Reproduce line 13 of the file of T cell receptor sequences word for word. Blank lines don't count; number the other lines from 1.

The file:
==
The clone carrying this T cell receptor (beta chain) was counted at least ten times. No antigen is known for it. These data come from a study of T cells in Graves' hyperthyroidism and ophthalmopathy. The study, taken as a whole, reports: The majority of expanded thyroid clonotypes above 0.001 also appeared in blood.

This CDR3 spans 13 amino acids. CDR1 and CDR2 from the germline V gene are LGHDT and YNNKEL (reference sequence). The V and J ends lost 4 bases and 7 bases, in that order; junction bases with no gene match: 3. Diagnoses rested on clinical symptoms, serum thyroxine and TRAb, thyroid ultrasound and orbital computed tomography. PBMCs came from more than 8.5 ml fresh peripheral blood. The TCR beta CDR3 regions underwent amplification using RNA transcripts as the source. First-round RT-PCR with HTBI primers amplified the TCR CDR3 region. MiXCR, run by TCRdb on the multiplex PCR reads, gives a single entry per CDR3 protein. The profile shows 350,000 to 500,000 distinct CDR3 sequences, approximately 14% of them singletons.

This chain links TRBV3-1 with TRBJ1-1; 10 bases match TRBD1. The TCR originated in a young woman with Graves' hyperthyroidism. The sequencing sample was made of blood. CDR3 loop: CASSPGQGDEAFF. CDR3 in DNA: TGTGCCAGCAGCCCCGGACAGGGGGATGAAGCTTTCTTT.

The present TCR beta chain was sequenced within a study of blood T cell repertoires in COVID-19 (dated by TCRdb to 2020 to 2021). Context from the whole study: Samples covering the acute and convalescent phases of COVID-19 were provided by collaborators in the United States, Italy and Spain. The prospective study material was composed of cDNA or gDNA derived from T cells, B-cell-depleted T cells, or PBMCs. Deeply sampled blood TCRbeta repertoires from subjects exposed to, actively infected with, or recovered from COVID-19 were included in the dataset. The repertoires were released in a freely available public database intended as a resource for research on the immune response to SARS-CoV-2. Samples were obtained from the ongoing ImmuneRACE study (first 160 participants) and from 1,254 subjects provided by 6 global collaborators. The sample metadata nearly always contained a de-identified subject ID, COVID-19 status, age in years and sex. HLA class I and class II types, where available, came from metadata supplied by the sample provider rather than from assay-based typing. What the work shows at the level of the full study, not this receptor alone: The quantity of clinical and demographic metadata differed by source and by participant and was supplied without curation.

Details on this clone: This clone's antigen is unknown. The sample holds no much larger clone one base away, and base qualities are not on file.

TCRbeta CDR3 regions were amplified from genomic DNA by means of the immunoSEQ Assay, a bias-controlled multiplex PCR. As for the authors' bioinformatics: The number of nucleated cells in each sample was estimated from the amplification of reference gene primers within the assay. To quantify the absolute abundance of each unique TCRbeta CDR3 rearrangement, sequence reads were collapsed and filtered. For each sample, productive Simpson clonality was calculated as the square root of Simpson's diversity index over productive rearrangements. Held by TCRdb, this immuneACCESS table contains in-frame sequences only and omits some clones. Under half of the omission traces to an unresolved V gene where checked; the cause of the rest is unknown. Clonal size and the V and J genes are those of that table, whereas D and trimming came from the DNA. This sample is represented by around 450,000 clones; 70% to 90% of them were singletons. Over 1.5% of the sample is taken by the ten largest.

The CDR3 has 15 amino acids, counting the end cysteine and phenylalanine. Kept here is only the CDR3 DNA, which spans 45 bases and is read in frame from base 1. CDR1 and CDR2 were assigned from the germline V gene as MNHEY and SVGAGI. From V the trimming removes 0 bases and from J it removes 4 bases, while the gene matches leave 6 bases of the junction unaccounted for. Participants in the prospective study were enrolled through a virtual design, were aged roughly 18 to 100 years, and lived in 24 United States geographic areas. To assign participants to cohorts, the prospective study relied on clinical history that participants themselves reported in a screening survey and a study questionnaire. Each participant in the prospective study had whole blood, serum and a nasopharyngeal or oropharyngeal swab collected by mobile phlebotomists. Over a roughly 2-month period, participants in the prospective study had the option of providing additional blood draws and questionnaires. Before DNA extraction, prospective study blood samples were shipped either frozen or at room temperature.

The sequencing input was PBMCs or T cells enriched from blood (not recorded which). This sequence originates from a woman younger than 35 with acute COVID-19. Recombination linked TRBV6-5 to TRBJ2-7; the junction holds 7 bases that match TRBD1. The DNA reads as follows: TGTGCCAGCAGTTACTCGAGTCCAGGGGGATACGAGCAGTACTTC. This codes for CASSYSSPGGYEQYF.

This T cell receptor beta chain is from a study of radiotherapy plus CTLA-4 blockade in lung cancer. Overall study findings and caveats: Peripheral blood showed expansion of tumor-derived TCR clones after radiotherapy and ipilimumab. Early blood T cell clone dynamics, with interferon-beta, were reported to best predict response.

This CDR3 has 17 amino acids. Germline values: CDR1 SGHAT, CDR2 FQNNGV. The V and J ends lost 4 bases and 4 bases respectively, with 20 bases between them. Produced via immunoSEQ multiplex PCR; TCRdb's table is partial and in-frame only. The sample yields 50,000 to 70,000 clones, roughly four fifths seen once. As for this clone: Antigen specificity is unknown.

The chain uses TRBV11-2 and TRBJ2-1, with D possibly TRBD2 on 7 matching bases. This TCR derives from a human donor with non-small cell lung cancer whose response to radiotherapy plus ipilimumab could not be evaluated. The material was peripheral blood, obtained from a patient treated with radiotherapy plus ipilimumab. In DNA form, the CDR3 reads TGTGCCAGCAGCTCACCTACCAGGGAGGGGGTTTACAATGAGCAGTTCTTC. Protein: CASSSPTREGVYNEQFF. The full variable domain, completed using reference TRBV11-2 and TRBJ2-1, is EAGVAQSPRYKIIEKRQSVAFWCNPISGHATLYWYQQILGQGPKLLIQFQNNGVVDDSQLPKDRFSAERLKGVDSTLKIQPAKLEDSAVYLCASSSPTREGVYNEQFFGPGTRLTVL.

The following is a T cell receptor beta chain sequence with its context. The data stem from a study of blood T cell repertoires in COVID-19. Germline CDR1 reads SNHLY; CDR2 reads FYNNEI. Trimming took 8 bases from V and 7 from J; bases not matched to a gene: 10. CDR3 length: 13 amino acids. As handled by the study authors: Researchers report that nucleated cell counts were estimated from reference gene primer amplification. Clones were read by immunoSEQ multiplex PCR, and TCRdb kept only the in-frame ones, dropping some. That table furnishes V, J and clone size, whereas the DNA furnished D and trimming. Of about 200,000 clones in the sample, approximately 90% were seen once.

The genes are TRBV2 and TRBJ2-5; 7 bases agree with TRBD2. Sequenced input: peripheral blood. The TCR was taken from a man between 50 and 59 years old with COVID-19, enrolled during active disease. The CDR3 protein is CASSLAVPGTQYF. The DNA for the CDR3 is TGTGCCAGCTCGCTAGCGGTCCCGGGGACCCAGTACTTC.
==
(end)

The genes are TRBV2 and TRBJ2-5; 7 bases agree with TRBD2. Sequenced input: peripheral blood. The TCR was taken from a man between 50 and 59 years old with COVID-19, enrolled during active disease. The CDR3 protein is CASSLAVPGTQYF. The DNA for the CDR3 is TGTGCCAGCTCGCTAGCGGTCCCGGGGACCCAGTACTTC.